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The shifting Top 40

Miners make a comeback, while some big names struggle.
Large price movements have resulted in the make-up of the index looking quite different to how it did three years ago. Image: Shutterstock

Over the past 90 days, the FTSE/JSE Top 40 Index is up 2.2%. Yet over this period, only 12 of the 41 stocks in the index have made gains.

Two of those in positive territory are Naspers and Prosus. Seven more are mining stocks. This means that outside of these two themes, the only large cap shares that have gone up over the past three months are British American Tobacco, Mondi and Investec.

Even then, none of these three counters are at their three- or five-year highs. As the table below shows, they are some way off their recent peaks.

Share price highs
Counter High Date Current
British American Tobacco R969.90 31-05-2016 R655.09
Mondi plc R416.10 14-09-2018 R331.20
Investec plc R122.11 26-11-2015 R87.35

Source: ProfileData

Overall, only half of the stocks in the Top 40 are up over the past three years. Apart from Clicks, all of the retailers have lost value, the two big property stocks are both down, and the financials have been a mixed bag.

There is, however, no question about who the big gainers have been over this period. As the table below shows, the three- and five-year performance of the big commodity players on the JSE has been spectacular.

Performance of JSE-listed miners
Counter 3 years 5 years
BHP Group 46.03% 16.12%
Anglo American 96.15% 91.54%
AngloGold Ashanti 114.21% 154.90%
Impala Platinum 232.24% 109.91%
Sibanye Stillwater 68.39% 59.79%
Goldfields 168.58% 127.49%
Anglo American Platinum 335.00% 260.43%

Source: ProfileData

This has also fundamentally reshaped the make-up of the index.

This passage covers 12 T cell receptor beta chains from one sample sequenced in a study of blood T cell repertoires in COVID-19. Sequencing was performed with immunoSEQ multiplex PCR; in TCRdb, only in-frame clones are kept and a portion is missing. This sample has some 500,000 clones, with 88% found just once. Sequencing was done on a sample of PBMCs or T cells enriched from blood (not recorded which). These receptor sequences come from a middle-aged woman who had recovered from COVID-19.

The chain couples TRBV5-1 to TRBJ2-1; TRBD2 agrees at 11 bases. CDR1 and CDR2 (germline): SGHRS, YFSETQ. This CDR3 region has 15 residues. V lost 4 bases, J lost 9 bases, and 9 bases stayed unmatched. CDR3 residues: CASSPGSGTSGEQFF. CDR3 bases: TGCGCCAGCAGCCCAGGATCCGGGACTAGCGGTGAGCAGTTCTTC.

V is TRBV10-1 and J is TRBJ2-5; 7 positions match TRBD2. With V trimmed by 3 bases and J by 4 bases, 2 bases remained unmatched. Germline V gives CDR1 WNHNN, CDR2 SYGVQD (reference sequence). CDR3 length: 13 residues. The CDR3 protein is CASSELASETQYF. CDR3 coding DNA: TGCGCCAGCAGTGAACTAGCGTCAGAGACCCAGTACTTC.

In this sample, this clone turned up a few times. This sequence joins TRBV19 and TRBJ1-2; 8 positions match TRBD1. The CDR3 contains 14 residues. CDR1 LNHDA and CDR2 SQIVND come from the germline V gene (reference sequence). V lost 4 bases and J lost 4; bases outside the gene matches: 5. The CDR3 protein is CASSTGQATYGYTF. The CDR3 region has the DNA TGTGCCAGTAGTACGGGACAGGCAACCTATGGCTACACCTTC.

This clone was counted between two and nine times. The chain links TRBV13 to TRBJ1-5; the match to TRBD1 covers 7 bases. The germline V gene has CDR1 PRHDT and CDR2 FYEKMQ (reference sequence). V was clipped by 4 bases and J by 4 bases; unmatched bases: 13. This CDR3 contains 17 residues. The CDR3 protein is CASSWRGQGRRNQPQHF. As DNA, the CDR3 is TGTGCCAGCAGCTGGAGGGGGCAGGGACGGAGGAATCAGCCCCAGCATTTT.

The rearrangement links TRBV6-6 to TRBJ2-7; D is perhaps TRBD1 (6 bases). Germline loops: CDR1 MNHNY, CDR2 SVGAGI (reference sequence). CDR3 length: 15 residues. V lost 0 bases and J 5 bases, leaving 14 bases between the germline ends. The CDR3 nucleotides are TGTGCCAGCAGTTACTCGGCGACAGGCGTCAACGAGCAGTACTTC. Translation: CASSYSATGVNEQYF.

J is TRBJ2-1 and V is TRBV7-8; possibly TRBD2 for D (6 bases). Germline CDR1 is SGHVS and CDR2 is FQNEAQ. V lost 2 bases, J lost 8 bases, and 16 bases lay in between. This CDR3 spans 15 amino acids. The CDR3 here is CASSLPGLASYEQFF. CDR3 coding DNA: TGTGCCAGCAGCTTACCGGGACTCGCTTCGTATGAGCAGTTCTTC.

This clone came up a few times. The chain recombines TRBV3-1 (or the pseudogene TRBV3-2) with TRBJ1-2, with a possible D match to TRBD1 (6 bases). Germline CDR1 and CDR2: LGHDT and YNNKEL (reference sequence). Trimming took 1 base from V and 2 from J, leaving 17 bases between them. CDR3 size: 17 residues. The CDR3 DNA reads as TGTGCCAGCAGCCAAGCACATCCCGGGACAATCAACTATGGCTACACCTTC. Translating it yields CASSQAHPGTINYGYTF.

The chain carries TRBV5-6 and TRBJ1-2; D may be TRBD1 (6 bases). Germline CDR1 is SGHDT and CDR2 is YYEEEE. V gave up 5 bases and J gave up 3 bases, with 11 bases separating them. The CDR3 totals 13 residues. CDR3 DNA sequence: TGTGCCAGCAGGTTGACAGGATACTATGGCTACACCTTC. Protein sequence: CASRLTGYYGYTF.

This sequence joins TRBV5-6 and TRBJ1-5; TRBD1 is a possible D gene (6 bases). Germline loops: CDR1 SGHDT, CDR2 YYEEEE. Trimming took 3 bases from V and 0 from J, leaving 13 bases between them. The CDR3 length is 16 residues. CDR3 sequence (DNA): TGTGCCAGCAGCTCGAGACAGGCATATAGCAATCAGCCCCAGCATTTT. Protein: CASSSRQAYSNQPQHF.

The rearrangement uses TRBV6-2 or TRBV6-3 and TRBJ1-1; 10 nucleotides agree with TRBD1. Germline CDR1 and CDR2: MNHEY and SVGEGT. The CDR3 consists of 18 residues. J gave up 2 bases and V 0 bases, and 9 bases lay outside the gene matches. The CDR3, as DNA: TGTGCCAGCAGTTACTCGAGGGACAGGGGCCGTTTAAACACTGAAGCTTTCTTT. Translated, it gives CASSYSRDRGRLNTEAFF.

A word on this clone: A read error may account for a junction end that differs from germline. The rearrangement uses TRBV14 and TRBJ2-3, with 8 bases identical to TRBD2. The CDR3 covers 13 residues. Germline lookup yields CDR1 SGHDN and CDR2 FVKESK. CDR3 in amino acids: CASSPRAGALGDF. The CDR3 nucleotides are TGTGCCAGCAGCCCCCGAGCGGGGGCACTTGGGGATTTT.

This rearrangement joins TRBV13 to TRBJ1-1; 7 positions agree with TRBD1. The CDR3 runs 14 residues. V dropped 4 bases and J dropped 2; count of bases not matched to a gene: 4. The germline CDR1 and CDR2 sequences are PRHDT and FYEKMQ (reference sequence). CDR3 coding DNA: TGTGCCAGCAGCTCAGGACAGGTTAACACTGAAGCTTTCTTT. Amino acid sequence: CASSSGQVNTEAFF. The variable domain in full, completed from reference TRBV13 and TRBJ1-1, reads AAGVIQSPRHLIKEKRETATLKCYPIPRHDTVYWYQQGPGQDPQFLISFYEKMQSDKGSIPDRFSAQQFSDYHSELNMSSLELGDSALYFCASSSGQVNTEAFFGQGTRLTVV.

Back in 2009, at the height of the commodity super cycle, mining counters made up 43.77% of the Top 40. BHP Billiton (as it was then) and Anglo American on their own were each more than 10% of the index, which also contained a number of smaller commodity stocks like African Rainbow Minerals, Exxaro and Lonmin.

By the end of 2015, however, mining stocks had slumped and basic resources accounted for just 10.5% of the Top 40. More than 60% of that was BHP Billiton alone.

Over the past few years, the rebound in these counters has taken basic resources back to around 30% of the index. Most remarkably, Impala Platinum, which by the middle of 2018 had fallen 95% and was the most shorted stock on the JSE, is now twice the size of Shoprite.

The ups and downs

As the table below shows, however, it’s not just the gains made by mining stocks that have had an impact. Some of the largest shares on the JSE have declined sharply in the last three years.

Top 40 share price performance
Counter 90 days 1 year 3 years
Naspers 19.32% 30.82% 86.51%
BHP Group 0.45% -2.53% 46.03%
Richemont -0.88% 6.48% 11.06%
Anglo American 6.73% 11.12% 96.15%
Standard Bank -8.86% -18.38% 10.82%
FirstRand -9.33% -8.07% 19.05%
Prosus 14.92% n/a n/a
British American Tobacco 16.20% 25.25% -19.51%
Mondi plc 4.77% -4.12% 10.48%
MTN Group -7.36% 0.55% -26.87%
AngloGold Ashanti 19.76% 63.23% 114.21%
Sanlam -11.40% -9.37% 8.31%
Sasol -24.25% -48.35% -42.99%
Impala Platinum 45.78% 215.47% 232.24%
Sibanye Stillwater 70.21% 215.00% 68.39%
Bidcorp -7.87% 7.16% 36.62%
Absa Group -12.39% -21.02% -11.15%